In his decade at the helm of VF Corp., CEO Eric Wiseman has been behind some of the company’s most transformative deals. In a presentation to attendees at the American Apparel & Footwear Association’s executive summit in Washington, D.C., on March 18, Wiseman charted the company’s dramatic evolution.
Today, as VF marks its 115th anniversary, the company is comprised of more than 30 brands, has 60,000 employees and sells products in more than 150 countries.
After his talk, Wiseman sat down with FN to discuss Timberland and Vans — VF’s billion-dollar footwear brands — and future strategy.
How bullish are you on the business right now?
EW: We think we’re going to grow 8 percent in the coming year. A big driver is the international business, where [we forecast that] we’ll be up by low double digits.
We also think our outdoor and action-sports brands collectively will be up by low double digits. Inside [that division], the leader — growing at a mid-teens rate — will be Vans. The second brand in terms of growth rate will be Timberland. The North Face is going to grow at low double-digit rates.
Has VF felt the effects of currency shifts? If so, what’s your strategy for addressing the issue?
EW: [Currency] affects our reported results, but it doesn’t impact our underlying [performance]. We don’t control foreign currencies and what governments do and how all of that moves back and forth. [I was] at VF when the euro traded at 80 cents to the dollar, and I saw the euro trade at more than $1.50. Now, we’re seeing it at $1.06 or $1.07. Our focus is, ‘Are we winning in the markets we’re in?’ We think that if we grow on a constant-currency basis at 8 percent in this environment, and we can grow our international business at a low double-digit rate, that’s winning. So that’s our focus. How it gets reported isn’t.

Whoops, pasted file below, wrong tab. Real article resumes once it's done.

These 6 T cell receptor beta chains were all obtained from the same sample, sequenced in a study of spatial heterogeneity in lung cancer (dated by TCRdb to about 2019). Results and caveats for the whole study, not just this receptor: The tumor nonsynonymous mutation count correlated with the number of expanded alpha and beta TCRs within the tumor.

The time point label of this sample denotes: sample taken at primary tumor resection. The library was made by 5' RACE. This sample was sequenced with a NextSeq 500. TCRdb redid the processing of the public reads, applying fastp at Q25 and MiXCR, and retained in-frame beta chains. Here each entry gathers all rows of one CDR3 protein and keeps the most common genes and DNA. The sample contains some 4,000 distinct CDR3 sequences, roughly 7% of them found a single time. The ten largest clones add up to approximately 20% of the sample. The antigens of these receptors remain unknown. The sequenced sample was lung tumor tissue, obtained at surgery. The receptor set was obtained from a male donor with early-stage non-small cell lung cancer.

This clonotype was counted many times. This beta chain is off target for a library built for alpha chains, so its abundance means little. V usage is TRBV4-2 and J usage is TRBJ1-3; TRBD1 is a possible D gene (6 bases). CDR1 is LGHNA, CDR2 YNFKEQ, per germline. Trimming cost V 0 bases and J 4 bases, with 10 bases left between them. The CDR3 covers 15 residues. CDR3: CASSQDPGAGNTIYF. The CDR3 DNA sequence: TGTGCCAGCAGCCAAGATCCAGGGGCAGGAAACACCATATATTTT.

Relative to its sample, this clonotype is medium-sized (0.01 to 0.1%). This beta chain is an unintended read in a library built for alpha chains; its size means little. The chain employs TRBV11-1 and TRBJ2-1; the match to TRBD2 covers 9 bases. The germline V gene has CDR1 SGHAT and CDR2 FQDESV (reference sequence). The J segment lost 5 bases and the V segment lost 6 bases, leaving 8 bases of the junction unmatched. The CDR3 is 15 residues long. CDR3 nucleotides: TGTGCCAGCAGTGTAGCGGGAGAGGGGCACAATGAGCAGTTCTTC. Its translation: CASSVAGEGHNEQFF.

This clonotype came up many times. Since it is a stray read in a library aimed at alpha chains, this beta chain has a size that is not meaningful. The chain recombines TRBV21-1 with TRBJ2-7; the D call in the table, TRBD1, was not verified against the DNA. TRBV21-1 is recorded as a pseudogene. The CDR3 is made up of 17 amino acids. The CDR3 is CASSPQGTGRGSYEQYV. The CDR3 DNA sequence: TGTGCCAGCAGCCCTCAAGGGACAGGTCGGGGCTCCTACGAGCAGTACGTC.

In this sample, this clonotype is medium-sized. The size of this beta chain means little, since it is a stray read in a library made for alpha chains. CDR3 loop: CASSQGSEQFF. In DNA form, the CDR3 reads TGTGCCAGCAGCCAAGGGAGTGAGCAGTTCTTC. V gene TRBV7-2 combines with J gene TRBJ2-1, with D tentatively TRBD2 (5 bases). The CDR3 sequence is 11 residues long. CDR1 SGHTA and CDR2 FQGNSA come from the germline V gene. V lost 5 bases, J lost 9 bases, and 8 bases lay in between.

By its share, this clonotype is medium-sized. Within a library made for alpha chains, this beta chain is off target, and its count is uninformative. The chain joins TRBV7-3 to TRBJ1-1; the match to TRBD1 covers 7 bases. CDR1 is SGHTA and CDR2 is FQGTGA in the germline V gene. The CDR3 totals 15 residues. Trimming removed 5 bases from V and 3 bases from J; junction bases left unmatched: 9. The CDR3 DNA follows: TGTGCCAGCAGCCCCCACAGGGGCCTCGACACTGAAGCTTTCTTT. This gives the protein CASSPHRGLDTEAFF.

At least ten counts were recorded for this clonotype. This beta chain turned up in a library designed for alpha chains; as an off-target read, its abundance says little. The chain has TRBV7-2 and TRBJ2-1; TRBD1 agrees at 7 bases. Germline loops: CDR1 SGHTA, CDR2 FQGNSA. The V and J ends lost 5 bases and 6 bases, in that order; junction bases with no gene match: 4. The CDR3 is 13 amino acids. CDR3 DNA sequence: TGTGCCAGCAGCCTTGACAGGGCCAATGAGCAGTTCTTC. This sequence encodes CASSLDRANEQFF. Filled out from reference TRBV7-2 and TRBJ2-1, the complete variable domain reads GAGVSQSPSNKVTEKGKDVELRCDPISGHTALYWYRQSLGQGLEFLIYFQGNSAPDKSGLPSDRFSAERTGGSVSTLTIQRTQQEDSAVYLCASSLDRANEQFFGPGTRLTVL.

You have been so successful with Vans, which recently hit $2 billion in revenue. Why does the brand continue to resonate so strongly with consumers?
EW: Vans is authentic with youth. It’s a good trick — the brand has been around since 1966, yet it’s still an authentic youth-culture brand. Vans does it in a real way, through surf, skate, music and art. They’re beyond celebrities — they don’t need to do that. They need to focus on talking to consumers in the way their youth market talks. And what does that age group talk about? Music and art — and they do it on social media. So that’s where Vans is engaged.
What about Timberland? Where are you with the turnaround since the 2011 acquisition?
EW: We are ahead of the plan we laid out for Wall Street when we acquired the business. We really turned the corner last year. When we buy a business, we always take a year or two to do the heavy lifting and make the changes that need to be made. Those things take a lot of time. Then, as we’ve seen over and over with acquisitions we’ve made, things really get traction. 2014 was the year that Timberland got traction.
What other brands in VF’s portfolio are you excited about?
EW: Our fastest-growing in the last two years has been Kipling, an accessories-and-handbags brand. The biggest transformation is always picking the right businesses to be in and getting there with scale.